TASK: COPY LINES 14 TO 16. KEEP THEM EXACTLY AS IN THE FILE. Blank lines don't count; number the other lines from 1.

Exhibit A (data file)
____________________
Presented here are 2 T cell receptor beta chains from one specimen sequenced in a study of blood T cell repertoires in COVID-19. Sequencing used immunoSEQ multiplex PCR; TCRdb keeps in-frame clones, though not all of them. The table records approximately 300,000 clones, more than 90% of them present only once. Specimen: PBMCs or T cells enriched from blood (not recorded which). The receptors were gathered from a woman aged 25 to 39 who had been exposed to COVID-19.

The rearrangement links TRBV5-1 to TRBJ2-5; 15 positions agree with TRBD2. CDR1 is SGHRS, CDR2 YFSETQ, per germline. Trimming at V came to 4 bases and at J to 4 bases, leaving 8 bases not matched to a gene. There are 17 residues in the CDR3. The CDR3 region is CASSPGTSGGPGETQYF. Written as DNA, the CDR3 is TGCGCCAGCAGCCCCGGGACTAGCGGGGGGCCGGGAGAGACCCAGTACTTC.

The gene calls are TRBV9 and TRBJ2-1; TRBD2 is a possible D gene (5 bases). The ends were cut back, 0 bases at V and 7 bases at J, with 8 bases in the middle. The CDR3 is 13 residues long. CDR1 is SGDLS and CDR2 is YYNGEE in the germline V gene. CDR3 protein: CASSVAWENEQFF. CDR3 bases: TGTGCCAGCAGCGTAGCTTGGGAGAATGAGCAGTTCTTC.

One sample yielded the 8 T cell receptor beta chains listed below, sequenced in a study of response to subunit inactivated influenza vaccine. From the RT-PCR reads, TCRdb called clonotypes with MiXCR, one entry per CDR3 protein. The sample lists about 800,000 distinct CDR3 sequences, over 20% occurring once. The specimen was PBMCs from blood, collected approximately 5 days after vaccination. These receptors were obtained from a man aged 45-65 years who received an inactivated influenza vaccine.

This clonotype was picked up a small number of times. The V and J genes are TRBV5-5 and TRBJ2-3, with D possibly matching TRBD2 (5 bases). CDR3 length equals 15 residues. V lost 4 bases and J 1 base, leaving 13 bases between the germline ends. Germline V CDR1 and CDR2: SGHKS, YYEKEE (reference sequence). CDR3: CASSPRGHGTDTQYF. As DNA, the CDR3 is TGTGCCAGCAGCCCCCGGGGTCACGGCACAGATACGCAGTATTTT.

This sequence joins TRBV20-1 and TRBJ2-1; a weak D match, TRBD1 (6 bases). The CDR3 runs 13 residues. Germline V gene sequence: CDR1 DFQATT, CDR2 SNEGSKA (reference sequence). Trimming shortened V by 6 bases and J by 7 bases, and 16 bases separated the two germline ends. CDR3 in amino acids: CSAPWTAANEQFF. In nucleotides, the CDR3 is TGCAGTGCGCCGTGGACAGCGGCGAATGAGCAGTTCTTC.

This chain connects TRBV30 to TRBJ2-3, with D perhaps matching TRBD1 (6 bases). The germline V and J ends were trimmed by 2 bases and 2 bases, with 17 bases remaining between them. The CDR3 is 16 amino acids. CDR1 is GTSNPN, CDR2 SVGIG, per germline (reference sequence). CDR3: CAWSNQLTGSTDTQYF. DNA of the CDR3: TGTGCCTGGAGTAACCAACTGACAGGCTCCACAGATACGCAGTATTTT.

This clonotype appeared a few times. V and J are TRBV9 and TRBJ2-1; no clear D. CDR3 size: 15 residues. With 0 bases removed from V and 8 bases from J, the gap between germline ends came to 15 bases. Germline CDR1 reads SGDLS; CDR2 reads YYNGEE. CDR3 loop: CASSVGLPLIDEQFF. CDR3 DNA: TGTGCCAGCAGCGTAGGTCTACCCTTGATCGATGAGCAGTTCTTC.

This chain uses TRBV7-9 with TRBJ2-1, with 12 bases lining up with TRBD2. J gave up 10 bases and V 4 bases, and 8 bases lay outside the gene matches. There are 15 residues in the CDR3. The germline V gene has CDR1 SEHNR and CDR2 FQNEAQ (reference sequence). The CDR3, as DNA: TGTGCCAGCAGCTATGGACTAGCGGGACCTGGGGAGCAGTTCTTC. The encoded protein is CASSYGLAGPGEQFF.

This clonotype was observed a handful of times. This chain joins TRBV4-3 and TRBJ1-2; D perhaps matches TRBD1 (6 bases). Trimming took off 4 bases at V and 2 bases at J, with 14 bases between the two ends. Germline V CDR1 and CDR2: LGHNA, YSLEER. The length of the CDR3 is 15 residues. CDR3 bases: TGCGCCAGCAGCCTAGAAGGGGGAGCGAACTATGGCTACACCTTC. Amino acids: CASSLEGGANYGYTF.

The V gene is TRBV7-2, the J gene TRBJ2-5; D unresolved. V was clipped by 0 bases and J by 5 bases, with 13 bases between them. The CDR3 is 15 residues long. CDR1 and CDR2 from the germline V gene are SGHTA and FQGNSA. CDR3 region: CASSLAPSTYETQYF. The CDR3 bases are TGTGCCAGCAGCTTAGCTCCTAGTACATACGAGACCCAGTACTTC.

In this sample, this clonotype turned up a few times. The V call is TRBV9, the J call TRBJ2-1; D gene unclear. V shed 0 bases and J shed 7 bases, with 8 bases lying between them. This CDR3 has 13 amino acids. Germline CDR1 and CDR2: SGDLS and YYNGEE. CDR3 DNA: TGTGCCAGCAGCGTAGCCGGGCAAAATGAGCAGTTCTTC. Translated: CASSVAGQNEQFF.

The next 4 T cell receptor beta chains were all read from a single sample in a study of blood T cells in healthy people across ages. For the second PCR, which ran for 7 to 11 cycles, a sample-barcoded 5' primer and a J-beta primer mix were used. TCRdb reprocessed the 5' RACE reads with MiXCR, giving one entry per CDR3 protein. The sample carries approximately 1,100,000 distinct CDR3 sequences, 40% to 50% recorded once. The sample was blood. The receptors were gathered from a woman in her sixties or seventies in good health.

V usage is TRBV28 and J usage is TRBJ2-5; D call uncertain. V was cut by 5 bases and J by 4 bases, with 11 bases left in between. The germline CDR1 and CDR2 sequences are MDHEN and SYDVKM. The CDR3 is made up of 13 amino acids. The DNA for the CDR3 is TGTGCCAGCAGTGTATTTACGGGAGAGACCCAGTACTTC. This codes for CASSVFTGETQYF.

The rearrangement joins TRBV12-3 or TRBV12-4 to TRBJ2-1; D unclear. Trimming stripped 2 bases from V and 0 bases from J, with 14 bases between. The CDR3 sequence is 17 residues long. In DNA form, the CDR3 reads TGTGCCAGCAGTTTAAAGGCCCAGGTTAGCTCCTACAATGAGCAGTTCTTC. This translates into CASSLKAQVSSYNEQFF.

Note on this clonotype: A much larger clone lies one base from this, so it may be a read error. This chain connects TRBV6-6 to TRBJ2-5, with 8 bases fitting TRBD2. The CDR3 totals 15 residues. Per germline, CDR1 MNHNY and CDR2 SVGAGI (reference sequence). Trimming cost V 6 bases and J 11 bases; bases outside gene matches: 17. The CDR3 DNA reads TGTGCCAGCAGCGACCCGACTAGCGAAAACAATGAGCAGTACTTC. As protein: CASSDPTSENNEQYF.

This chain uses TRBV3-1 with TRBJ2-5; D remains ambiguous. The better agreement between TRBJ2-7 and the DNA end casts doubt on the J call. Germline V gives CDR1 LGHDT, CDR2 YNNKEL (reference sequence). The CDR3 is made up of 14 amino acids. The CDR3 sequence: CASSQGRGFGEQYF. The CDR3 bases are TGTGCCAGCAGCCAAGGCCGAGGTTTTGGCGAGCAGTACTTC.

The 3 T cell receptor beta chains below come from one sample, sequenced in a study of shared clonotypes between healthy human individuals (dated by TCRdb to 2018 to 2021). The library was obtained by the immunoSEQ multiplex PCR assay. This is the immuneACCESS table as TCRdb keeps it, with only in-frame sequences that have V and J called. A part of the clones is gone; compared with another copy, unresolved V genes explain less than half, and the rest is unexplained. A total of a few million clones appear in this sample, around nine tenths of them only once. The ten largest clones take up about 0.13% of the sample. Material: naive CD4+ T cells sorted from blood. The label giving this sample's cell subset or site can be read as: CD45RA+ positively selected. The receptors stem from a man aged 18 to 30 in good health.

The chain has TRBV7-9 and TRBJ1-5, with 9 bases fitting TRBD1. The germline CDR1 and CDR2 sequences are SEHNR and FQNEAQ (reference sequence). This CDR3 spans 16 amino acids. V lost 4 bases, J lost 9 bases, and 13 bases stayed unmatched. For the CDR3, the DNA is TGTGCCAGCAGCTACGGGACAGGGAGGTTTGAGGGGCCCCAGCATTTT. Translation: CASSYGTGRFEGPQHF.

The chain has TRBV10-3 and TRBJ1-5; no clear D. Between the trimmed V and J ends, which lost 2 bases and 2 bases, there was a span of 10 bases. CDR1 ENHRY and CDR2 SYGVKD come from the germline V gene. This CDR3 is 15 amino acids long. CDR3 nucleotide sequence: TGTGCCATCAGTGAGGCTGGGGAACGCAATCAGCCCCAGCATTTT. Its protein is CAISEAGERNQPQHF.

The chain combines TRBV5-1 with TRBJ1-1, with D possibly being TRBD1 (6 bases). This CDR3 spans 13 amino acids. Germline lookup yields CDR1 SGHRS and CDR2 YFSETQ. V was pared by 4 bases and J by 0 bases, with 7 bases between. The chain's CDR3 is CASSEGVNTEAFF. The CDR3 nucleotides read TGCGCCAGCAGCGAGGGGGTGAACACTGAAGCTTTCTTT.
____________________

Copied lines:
V usage is TRBV28 and J usage is TRBJ2-5; D call uncertain. V was cut by 5 bases and J by 4 bases, with 11 bases left in between. The germline CDR1 and CDR2 sequences are MDHEN and SYDVKM. The CDR3 is made up of 13 amino acids. The DNA for the CDR3 is TGTGCCAGCAGTGTATTTACGGGAGAGACCCAGTACTTC. This codes for CASSVFTGETQYF.

The rearrangement joins TRBV12-3 or TRBV12-4 to TRBJ2-1; D unclear. Trimming stripped 2 bases from V and 0 bases from J, with 14 bases between. The CDR3 sequence is 17 residues long. In DNA form, the CDR3 reads TGTGCCAGCAGTTTAAAGGCCCAGGTTAGCTCCTACAATGAGCAGTTCTTC. This translates into CASSLKAQVSSYNEQFF.

Note on this clonotype: A much larger clone lies one base from this, so it may be a read error. This chain connects TRBV6-6 to TRBJ2-5, with 8 bases fitting TRBD2. The CDR3 totals 15 residues. Per germline, CDR1 MNHNY and CDR2 SVGAGI (reference sequence). Trimming cost V 6 bases and J 11 bases; bases outside gene matches: 17. The CDR3 DNA reads TGTGCCAGCAGCGACCCGACTAGCGAAAACAATGAGCAGTACTTC. As protein: CASSDPTSENNEQYF.